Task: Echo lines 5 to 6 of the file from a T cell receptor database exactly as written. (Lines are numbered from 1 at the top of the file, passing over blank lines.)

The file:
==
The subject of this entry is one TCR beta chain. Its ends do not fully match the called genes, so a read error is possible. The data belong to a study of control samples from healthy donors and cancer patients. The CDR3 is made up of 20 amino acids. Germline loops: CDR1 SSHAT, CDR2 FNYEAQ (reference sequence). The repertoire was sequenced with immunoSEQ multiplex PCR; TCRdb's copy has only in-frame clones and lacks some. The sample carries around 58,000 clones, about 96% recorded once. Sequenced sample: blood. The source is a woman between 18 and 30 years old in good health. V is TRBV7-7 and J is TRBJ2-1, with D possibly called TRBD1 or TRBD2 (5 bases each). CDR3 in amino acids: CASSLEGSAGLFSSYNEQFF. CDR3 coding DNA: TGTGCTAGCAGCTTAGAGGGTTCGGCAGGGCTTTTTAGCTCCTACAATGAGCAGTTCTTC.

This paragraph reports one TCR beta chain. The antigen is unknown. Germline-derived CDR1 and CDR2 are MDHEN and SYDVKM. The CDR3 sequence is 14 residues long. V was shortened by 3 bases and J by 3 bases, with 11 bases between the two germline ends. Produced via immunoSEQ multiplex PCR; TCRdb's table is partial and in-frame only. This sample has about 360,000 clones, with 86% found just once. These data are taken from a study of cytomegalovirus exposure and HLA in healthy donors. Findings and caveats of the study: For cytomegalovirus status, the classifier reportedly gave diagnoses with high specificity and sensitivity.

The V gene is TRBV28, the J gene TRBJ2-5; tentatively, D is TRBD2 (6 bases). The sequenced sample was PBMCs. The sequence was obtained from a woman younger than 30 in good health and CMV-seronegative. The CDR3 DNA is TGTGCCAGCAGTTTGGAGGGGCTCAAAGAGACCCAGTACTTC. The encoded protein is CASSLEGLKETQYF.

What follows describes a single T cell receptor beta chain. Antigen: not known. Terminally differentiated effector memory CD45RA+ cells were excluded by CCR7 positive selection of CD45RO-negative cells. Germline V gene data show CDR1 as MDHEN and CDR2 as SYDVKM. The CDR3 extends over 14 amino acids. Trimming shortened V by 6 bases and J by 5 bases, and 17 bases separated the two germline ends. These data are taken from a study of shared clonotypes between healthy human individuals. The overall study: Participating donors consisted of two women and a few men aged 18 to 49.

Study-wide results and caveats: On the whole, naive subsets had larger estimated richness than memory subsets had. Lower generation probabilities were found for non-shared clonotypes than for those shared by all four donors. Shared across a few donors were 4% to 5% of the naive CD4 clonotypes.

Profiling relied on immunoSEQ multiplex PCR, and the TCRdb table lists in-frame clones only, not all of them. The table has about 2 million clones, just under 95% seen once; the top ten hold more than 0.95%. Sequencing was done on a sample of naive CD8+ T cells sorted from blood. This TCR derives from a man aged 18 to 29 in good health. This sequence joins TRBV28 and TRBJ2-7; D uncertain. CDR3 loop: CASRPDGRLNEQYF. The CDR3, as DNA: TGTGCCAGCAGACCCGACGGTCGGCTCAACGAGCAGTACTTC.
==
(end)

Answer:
Study-wide results and caveats: On the whole, naive subsets had larger estimated richness than memory subsets had. Lower generation probabilities were found for non-shared clonotypes than for those shared by all four donors. Shared across a few donors were 4% to 5% of the naive CD4 clonotypes.

Profiling relied on immunoSEQ multiplex PCR, and the TCRdb table lists in-frame clones only, not all of them. The table has about 2 million clones, just under 95% seen once; the top ten hold more than 0.95%. Sequencing was done on a sample of naive CD8+ T cells sorted from blood. This TCR derives from a man aged 18 to 29 in good health. This sequence joins TRBV28 and TRBJ2-7; D uncertain. CDR3 loop: CASRPDGRLNEQYF. The CDR3, as DNA: TGTGCCAGCAGACCCGACGGTCGGCTCAACGAGCAGTACTTC.